Less than 20 more days to make this year count, what a challenge it has been for everyone, for some more than others. It’s taken a mental toll on me and I assume you too, and while I strive to be optimistic, creative and consultative every day, I need to add value to my clients whenever they can benefit from  creative suggestions, so they too stand out.
So I was intrigued I came across an video in inc.com titled “Six Ways to Innovate Mentally” which I urge you to watch for 1 minute 45 seconds, and I will be adding to each of its six concepts over the next few days. I hope you enjoy and can adapt them.

2. Learn from your Mistakes

If you did not make many mistakes in the past year, you did not try hard enough. And sometimes mistakes are unavoidable or unpredictable. Or they are borne on the backs of another party but you are nonetheless responsible as representative of the offender.

Insincere apologies abound (to wit: customer service at big companies, such as 6 rounds of phone calls with supervisors at my local cable company that nearly put me over the edge). You can and should be real and sincere in apologizing when you screw up. No one cares why this happened, just that you fix it NOW. Save the “what I learned from this mess” for another time when appropriate, but at least let the client know you acknowledge you caused them agita. I am finishing up a series of issues that occurred when a client changed bank account that caused a ripple effect at the merchant card processor that nearly closed their account. I sent in a form and failed to followed up on the third one of these steps: 1) I confirmed the form was received 2) I entrusting the right people that the change was implemented and 3) the part I missed was (and I will always remember this) asking if the change was successful. I assumed that if it were unsuccessful that I would be consulted. You know what they say about assuming…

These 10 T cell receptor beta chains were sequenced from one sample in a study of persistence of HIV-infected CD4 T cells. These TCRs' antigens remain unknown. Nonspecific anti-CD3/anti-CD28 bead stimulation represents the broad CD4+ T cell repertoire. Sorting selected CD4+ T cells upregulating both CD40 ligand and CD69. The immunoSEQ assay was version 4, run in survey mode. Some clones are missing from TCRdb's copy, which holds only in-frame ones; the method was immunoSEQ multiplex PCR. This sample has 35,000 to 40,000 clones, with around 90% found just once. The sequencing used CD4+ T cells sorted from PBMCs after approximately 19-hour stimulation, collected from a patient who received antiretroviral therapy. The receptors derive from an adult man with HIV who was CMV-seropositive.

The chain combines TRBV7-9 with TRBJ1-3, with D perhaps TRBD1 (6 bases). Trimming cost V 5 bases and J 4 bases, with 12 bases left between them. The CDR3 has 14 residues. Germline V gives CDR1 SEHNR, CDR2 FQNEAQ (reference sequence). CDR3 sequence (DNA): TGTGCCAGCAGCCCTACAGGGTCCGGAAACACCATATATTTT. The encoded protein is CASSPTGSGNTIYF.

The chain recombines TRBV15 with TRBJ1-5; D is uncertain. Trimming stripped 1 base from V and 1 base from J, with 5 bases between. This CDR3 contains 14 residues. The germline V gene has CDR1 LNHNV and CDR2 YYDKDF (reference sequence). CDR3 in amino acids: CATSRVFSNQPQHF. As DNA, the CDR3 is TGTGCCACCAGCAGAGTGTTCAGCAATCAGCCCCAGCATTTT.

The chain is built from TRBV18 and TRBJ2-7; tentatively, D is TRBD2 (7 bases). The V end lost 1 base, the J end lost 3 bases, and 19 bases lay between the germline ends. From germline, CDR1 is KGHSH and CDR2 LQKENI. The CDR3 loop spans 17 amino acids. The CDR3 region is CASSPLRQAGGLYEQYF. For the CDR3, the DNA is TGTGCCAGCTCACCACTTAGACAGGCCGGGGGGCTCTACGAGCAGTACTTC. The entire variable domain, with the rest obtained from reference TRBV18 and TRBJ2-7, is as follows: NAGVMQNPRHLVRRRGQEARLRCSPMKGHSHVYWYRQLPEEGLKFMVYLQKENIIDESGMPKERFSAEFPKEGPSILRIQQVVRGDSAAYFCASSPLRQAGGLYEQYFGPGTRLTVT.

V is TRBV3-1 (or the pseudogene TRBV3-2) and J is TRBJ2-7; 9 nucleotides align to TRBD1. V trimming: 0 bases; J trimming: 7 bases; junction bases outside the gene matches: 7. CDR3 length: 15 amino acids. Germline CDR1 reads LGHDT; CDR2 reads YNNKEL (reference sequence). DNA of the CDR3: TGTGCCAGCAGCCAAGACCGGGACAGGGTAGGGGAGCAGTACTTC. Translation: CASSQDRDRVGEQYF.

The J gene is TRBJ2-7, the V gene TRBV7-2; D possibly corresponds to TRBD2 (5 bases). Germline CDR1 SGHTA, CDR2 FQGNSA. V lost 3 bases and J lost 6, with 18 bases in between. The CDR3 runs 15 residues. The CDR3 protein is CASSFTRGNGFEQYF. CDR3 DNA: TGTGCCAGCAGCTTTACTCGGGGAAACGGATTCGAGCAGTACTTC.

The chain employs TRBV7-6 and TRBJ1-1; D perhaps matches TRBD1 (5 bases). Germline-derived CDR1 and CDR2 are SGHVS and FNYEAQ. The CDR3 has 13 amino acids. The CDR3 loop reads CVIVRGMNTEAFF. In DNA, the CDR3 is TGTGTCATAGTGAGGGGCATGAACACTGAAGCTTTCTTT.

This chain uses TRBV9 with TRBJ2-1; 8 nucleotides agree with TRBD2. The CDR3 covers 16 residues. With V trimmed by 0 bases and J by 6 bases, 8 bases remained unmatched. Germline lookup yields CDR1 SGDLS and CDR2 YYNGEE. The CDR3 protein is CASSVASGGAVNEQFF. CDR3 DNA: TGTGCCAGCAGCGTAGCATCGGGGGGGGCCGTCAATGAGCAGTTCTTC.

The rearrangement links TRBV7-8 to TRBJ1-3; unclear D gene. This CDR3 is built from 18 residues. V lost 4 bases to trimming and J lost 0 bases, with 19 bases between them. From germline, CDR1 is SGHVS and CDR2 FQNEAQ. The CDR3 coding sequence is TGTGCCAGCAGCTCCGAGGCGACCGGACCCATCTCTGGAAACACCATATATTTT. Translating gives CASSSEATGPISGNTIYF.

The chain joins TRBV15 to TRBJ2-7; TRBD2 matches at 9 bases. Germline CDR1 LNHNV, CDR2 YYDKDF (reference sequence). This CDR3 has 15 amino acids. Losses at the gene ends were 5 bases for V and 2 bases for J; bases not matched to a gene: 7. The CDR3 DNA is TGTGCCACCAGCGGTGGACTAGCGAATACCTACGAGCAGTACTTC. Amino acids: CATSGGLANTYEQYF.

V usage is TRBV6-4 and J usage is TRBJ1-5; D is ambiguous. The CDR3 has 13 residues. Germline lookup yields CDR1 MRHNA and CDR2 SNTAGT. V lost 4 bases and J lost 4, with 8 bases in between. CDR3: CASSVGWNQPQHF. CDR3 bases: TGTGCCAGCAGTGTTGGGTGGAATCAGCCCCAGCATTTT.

In another personal fumble, I marketed a qualified prospect company in the South too aggressively that they needed my LinkedIn advice. I used New York metro directness that was misinterpreted as too aggressive. The pricing I quoted was for this market, not theirs. I leaned on my value to them, but they were not used to that level of quantity/quality, nor saw LinkedIn as the remedy. I misinterpreted and learned a valuable lesson. I know I am worth what I quoted them, but not appreciated as I intended it. From that, I move forward and will recall this “miss” for the next out-of-area client, learning as I go, and from my mistakes.

Monday: part 3 “Get Uncomfortable.”

Marc W. Halpert

LinkedIn personal coach, group trainer, marketing strategist and overall evangelist, having a great time pursuing my passion of connecting professionals so they can collaborate better!

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